Research experience reinforces biomedical engineering major’s passion to find medical cures
Naisargi Nandedkar is a pursing a master’s degree in biomedical engineering after completing undergraduate studies in instrumentation engineering at the University of Mumbai in her home country of India. She did a summer internship in Thousands Oaks, California, at Amgen, a major pharmaceutical company. Here she talks about her internship experience:
Getting the job: I applied online on the Amgen portal. I had a telephone interview with the team I later worked with after the company selected me for the internship.
My manager at Amgen said my interdisciplinary experiences working with measurement and instrumentation set-ups, interning in hospitals and in industry, the research I’ve done at ASU and my confident nature, which came across in the interview, put me above other applicants from schools all over the United States.
Job duties: I worked with a team of engineers to determine numerical values for pressure as a specification on automated drug/medicine delivery devices.
For example, if you are suffering from disease A, for which you need to take daily shots of a medication Y, Amgen is creating a mini device that can do this for you at a particular time everyday so that you don’t have to do it manually.
For this, you have to determine what is the best pressure/force with which the medicine Y should be delivered so you will not be harmed in any way.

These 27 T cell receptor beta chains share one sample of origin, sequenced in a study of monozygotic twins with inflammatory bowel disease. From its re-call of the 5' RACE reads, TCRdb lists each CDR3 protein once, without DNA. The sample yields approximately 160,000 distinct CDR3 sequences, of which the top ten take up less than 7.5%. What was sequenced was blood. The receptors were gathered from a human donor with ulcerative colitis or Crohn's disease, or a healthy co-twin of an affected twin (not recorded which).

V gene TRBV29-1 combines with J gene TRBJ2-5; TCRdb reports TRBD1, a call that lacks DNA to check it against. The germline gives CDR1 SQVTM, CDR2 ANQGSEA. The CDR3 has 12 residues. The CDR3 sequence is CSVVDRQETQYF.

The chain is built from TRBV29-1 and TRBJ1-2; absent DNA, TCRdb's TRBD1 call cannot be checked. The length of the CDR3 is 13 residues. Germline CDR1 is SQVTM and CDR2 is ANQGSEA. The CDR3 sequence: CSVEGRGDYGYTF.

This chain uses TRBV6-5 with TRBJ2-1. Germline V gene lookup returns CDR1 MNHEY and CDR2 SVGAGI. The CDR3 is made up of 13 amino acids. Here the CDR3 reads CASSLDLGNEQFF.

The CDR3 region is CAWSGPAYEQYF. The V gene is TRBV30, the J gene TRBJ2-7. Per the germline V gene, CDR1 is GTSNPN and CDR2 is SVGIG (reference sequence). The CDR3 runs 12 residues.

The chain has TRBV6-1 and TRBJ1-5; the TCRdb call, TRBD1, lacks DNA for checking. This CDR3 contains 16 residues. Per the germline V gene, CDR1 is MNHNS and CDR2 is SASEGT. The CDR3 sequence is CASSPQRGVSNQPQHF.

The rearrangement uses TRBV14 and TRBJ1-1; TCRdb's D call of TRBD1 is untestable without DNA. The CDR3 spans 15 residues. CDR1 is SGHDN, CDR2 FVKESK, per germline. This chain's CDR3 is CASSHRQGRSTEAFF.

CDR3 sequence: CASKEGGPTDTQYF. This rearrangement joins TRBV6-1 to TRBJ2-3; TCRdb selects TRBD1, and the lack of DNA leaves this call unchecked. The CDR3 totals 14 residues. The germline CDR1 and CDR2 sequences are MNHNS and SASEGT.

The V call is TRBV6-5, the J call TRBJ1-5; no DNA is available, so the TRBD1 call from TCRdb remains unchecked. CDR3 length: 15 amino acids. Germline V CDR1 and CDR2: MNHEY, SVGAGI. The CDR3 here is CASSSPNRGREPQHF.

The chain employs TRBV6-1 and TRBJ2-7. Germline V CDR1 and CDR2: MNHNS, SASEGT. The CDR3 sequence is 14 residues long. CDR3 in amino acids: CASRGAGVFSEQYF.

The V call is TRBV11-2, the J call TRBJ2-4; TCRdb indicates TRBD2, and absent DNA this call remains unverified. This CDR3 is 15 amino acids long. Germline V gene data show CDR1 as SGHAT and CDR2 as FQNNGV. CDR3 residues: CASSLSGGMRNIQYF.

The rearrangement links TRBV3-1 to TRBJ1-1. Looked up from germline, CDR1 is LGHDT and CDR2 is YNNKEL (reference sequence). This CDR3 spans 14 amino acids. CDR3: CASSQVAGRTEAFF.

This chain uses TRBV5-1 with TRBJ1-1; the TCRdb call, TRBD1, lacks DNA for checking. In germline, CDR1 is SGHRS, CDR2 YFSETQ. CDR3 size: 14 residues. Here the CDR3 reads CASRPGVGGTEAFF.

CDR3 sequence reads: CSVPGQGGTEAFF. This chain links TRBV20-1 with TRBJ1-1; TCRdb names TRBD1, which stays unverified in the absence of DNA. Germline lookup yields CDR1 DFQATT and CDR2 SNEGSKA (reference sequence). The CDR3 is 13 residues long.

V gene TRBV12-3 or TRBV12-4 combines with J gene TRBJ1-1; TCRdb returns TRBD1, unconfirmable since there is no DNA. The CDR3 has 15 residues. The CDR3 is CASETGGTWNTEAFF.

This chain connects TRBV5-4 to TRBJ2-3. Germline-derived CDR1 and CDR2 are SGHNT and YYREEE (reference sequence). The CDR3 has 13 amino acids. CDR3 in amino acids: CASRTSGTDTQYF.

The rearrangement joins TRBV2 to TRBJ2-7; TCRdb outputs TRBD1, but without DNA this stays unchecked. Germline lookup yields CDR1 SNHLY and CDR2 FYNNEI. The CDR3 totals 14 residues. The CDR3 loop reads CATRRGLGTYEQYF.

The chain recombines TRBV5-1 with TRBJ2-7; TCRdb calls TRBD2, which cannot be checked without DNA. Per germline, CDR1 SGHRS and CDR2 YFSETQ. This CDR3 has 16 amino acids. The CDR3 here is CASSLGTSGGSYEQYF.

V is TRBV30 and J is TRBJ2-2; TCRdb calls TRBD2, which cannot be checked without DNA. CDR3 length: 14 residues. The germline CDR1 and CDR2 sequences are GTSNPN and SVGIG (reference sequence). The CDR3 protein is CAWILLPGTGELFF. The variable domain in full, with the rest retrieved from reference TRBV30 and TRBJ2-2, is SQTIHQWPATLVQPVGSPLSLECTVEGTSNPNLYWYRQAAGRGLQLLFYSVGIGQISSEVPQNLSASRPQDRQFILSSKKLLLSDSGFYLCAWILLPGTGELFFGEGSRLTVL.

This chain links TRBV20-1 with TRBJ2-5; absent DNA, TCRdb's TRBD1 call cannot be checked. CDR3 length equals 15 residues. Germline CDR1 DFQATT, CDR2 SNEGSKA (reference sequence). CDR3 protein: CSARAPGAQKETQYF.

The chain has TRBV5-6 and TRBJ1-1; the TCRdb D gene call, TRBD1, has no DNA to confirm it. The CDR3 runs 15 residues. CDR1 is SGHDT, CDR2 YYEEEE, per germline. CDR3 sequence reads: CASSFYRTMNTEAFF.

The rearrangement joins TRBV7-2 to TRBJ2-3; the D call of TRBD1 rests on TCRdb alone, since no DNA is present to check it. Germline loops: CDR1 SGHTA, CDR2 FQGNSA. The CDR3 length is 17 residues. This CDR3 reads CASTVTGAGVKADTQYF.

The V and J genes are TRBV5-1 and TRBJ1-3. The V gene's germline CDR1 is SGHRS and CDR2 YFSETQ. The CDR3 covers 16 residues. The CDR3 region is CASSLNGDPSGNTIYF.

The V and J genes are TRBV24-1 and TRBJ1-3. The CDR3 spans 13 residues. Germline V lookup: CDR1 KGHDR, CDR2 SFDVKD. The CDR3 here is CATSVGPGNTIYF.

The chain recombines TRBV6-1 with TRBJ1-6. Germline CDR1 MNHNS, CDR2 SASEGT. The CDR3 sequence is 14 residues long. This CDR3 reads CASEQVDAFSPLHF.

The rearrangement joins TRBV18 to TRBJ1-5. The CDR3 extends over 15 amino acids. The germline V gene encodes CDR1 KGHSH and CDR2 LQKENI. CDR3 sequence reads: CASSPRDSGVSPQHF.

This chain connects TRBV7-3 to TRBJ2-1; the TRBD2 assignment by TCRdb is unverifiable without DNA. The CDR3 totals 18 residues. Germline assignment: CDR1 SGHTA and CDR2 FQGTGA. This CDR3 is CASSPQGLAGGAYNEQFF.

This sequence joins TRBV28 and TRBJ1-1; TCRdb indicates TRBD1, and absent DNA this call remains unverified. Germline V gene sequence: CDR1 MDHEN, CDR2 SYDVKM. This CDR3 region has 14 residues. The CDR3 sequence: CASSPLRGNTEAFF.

Toughest challenge: Working with an extremely qualified and brilliant team can be very challenging. I realized that textbook knowledge is barely a foundation for understanding what actually happens in real life.
During the completion of my project at Amgen, I had to familiarize myself with a number of other disciplines ranging from something as simple as making an excellent presentation to breaking down a really complicated mathematical function.
Best part of the job: I enjoyed working with my team, one of whom is an ASU bioengineering alumnus. My manager was an extremely helpful guide and I attribute much of my internship success to him.
It was exciting to talk to people from different departments when I was seeking answers, because it always opened up a whole new window to solving problems.
One of the biggest take-aways from this experience is that you need to be extremely strong-willed and passionate about what you do.
Trying to solve one problem for five days a week can get extremely stressful and frustrating if you don’t believe in your work and show it some love.
I experienced some frustrating moments, but I reminded myself that the numbers I crunch today are going to be a parameter by which a device operates tomorrow – a device that is potentially going to deliver a drug that can cure the world’s deadliest diseases.
Career aspiration: The reason I chose biomedical engineering as a specialization field is because it’s a marriage between the things I am passionate about, science and technology, and changing people’s lives. I like to believe that the work I am doing today is going to affect some person in a huge way and possibly even change it for the better forever.
My internship experience reinforced my passion because the drugs Amgen creates and produces have been a “miracle” for people with deadly diseases.
Advice for internship seekers: All the professors I have interacted with at ASU have been extremely helpful, so take advantage of their willingness to help. Be proactive in grabbing opportunities. Don’t be afraid of taking chances and pursuing new opportunities.
Joe Kullman, firstname.lastname@example.org
Ira A. Fulton Schools of Engineering